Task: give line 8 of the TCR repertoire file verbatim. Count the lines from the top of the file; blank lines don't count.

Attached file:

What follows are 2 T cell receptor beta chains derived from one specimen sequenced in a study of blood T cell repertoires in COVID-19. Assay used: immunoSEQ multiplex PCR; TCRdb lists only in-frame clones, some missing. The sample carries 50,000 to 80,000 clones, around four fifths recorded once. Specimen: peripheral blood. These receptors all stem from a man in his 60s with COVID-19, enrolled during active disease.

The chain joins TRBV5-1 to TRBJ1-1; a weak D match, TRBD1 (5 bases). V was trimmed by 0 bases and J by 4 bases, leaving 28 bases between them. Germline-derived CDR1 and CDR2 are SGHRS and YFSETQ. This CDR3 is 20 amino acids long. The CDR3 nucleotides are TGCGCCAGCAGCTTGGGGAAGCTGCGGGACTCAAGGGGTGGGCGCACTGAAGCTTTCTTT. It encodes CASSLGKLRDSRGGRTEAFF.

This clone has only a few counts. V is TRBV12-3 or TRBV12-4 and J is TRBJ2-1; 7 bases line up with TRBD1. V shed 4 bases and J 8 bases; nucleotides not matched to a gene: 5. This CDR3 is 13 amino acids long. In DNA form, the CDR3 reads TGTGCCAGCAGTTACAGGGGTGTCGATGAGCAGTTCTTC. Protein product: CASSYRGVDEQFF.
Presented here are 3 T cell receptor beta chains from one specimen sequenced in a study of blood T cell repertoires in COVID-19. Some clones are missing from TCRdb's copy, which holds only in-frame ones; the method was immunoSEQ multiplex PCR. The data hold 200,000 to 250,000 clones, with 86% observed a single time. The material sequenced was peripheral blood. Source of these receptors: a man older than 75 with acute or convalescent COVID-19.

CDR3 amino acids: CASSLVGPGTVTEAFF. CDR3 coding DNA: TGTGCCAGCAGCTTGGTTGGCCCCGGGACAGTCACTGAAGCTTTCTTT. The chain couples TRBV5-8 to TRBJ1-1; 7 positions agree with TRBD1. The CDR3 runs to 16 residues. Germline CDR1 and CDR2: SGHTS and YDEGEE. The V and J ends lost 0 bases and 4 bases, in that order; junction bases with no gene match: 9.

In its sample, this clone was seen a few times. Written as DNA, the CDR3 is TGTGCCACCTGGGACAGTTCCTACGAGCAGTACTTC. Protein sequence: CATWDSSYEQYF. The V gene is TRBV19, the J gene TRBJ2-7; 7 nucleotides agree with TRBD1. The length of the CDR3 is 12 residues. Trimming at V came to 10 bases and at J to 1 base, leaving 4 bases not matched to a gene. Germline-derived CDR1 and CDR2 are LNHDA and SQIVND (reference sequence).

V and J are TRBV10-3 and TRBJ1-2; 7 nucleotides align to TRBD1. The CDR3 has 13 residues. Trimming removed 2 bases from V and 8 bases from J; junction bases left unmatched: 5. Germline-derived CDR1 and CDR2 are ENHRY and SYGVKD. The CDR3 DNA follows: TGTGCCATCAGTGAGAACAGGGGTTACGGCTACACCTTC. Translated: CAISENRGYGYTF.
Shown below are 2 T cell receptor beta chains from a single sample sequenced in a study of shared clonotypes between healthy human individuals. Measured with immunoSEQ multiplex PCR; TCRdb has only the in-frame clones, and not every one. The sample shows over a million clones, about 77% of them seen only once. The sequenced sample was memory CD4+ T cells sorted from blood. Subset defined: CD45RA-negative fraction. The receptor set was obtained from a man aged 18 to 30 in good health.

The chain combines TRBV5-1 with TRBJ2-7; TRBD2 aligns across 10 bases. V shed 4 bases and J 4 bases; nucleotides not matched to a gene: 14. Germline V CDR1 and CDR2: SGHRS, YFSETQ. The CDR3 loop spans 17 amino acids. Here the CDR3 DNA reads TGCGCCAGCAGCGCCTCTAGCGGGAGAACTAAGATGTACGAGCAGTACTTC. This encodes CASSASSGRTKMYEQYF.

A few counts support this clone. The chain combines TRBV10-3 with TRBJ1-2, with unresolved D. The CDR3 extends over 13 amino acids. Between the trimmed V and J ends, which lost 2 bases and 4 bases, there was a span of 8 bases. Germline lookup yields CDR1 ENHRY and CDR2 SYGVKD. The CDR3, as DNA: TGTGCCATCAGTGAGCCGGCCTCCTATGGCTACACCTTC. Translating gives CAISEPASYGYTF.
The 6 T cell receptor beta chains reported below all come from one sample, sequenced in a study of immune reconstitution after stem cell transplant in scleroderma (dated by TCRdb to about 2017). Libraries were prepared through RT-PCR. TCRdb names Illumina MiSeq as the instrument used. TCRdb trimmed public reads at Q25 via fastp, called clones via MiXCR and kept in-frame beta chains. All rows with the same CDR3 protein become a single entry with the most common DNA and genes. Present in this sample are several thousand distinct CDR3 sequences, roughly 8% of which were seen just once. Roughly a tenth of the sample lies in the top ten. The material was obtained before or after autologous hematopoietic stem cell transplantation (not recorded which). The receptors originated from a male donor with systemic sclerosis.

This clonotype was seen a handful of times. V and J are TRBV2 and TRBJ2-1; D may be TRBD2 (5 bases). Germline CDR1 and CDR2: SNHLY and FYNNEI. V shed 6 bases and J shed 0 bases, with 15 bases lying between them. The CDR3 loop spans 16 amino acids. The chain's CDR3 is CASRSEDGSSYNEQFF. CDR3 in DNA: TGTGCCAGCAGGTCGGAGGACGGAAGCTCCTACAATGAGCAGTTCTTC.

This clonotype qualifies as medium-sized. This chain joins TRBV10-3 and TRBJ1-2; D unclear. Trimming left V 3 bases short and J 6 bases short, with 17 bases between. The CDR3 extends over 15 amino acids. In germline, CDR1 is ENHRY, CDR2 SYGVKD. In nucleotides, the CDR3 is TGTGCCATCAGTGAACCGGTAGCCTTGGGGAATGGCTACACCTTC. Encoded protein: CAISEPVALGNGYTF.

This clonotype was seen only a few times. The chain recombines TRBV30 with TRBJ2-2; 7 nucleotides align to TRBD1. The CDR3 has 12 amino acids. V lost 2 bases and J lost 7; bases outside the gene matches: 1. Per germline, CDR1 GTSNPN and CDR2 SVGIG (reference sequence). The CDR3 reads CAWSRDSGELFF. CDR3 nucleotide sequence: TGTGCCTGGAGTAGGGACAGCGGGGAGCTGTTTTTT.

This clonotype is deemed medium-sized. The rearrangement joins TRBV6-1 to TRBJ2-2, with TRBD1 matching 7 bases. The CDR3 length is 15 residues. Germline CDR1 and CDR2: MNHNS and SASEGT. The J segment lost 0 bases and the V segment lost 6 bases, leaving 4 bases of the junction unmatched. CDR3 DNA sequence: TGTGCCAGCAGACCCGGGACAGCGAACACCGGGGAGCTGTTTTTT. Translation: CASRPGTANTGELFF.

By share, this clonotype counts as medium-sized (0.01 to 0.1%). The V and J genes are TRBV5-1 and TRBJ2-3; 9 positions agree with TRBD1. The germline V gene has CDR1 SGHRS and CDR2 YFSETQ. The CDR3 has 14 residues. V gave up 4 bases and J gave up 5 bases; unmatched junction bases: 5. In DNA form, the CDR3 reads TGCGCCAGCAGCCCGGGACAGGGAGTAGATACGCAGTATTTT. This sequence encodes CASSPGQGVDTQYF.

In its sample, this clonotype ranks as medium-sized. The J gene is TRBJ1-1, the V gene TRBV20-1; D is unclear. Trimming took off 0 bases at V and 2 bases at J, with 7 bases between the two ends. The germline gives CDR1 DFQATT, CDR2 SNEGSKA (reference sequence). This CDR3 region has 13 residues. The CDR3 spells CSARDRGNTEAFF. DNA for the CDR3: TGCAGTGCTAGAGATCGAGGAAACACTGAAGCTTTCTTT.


Shown below are 2 T cell receptor beta chains from a single sample sequenced in a study of shared clonotypes between healthy human individuals. Measured with immunoSEQ multiplex PCR; TCRdb has only the in-frame clones, and not every one. The sample shows over a million clones, about 77% of them seen only once. The sequenced sample was memory CD4+ T cells sorted from blood. Subset defined: CD45RA-negative fraction. The receptor set was obtained from a man aged 18 to 30 in good health.